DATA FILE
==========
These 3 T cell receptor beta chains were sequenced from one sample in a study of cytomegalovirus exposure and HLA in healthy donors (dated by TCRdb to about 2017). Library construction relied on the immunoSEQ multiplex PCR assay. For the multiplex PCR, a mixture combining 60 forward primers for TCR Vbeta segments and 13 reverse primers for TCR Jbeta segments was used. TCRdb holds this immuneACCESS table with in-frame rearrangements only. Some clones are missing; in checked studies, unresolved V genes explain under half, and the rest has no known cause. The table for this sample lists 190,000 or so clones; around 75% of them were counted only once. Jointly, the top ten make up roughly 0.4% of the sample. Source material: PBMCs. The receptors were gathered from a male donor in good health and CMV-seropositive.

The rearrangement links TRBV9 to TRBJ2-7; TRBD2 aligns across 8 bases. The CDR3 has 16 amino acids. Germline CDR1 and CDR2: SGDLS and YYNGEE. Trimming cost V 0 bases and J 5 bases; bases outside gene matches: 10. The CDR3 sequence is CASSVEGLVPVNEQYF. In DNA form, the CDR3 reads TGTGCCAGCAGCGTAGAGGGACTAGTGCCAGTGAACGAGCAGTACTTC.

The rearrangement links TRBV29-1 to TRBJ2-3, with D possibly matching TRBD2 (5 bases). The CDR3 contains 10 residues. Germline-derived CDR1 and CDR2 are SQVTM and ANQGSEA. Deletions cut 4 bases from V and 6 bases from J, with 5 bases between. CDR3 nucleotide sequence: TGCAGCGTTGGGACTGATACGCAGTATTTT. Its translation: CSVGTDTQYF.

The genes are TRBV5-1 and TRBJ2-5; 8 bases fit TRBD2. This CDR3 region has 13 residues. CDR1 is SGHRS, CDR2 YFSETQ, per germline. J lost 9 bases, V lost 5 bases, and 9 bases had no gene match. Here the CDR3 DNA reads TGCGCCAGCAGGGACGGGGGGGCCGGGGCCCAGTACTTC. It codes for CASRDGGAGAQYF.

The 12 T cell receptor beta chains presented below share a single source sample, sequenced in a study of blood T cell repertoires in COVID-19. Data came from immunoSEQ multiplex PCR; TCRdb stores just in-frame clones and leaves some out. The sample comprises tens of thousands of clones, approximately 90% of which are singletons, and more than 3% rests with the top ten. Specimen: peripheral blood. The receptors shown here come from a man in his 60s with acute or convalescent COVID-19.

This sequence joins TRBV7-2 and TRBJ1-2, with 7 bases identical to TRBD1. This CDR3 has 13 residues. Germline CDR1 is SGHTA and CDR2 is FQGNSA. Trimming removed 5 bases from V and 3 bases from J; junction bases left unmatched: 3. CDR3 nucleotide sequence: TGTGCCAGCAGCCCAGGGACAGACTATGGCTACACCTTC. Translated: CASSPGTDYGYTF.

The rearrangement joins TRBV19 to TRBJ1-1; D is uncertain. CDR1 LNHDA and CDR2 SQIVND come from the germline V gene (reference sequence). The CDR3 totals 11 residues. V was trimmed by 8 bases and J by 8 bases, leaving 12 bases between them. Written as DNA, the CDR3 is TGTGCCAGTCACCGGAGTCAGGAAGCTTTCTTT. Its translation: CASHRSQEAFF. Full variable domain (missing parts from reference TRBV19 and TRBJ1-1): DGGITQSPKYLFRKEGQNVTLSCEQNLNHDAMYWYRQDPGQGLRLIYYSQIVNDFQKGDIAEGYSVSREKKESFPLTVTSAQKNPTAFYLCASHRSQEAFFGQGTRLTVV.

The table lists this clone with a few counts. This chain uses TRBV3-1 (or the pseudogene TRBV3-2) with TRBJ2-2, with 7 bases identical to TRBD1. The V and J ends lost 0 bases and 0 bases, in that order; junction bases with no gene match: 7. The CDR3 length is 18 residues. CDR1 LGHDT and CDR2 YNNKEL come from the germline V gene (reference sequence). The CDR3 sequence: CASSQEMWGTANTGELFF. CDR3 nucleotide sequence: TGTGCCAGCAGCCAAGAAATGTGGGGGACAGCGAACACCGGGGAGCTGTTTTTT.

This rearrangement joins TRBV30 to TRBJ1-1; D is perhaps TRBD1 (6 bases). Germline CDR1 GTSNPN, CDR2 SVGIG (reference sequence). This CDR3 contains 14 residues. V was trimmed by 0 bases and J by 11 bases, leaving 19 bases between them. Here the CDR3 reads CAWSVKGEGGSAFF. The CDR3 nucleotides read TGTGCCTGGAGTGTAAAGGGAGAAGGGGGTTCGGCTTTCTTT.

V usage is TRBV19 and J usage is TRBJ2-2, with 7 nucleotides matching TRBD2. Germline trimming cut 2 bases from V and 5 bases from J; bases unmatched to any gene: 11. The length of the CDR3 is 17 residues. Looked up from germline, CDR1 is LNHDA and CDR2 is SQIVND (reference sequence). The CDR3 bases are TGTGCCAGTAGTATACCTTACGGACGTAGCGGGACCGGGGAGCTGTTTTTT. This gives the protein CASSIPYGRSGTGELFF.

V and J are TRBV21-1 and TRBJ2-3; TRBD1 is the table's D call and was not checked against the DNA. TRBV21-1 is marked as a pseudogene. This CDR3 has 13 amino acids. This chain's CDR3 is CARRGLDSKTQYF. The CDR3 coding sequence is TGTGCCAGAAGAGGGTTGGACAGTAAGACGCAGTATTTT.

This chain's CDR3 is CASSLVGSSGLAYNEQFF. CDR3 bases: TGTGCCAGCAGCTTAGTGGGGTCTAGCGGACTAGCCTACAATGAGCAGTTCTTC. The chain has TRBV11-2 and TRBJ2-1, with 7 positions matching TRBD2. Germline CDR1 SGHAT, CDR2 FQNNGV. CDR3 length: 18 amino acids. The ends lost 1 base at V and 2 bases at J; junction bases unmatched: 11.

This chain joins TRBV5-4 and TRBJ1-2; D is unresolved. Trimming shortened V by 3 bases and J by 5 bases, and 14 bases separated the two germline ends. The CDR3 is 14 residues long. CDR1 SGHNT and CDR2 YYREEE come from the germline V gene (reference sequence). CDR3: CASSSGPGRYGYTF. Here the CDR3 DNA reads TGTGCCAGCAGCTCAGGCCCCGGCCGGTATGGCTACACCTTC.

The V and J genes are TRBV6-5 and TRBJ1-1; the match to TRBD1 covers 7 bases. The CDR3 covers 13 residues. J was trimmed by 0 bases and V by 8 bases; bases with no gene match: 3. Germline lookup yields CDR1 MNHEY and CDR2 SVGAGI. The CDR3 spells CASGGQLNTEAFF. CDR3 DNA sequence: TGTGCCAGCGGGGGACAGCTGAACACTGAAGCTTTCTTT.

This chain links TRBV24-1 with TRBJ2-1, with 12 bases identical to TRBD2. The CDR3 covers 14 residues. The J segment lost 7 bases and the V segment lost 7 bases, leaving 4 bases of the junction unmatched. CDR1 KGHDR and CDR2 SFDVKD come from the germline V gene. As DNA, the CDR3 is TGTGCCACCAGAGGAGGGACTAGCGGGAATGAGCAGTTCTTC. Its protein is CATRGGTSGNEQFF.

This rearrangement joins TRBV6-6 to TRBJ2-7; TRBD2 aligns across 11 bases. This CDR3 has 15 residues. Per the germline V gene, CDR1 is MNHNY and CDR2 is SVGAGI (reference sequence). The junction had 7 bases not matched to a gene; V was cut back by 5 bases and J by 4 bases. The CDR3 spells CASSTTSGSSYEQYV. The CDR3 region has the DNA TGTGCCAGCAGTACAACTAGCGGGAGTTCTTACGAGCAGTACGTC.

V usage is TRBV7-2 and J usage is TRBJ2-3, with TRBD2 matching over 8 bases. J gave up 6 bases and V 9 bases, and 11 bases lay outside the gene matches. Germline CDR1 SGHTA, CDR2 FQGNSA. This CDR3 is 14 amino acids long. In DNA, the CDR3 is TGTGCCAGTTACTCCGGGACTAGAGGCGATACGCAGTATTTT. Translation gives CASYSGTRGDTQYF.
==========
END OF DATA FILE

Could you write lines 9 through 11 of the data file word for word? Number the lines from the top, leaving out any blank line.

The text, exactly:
This rearrangement joins TRBV30 to TRBJ1-1; D is perhaps TRBD1 (6 bases). Germline CDR1 GTSNPN, CDR2 SVGIG (reference sequence). This CDR3 contains 14 residues. V was trimmed by 0 bases and J by 11 bases, leaving 19 bases between them. Here the CDR3 reads CAWSVKGEGGSAFF. The CDR3 nucleotides read TGTGCCTGGAGTGTAAAGGGAGAAGGGGGTTCGGCTTTCTTT.

V usage is TRBV19 and J usage is TRBJ2-2, with 7 nucleotides matching TRBD2. Germline trimming cut 2 bases from V and 5 bases from J; bases unmatched to any gene: 11. The length of the CDR3 is 17 residues. Looked up from germline, CDR1 is LNHDA and CDR2 is SQIVND (reference sequence). The CDR3 bases are TGTGCCAGTAGTATACCTTACGGACGTAGCGGGACCGGGGAGCTGTTTTTT. This gives the protein CASSIPYGRSGTGELFF.

V and J are TRBV21-1 and TRBJ2-3; TRBD1 is the table's D call and was not checked against the DNA. TRBV21-1 is marked as a pseudogene. This CDR3 has 13 amino acids. This chain's CDR3 is CARRGLDSKTQYF. The CDR3 coding sequence is TGTGCCAGAAGAGGGTTGGACAGTAAGACGCAGTATTTT.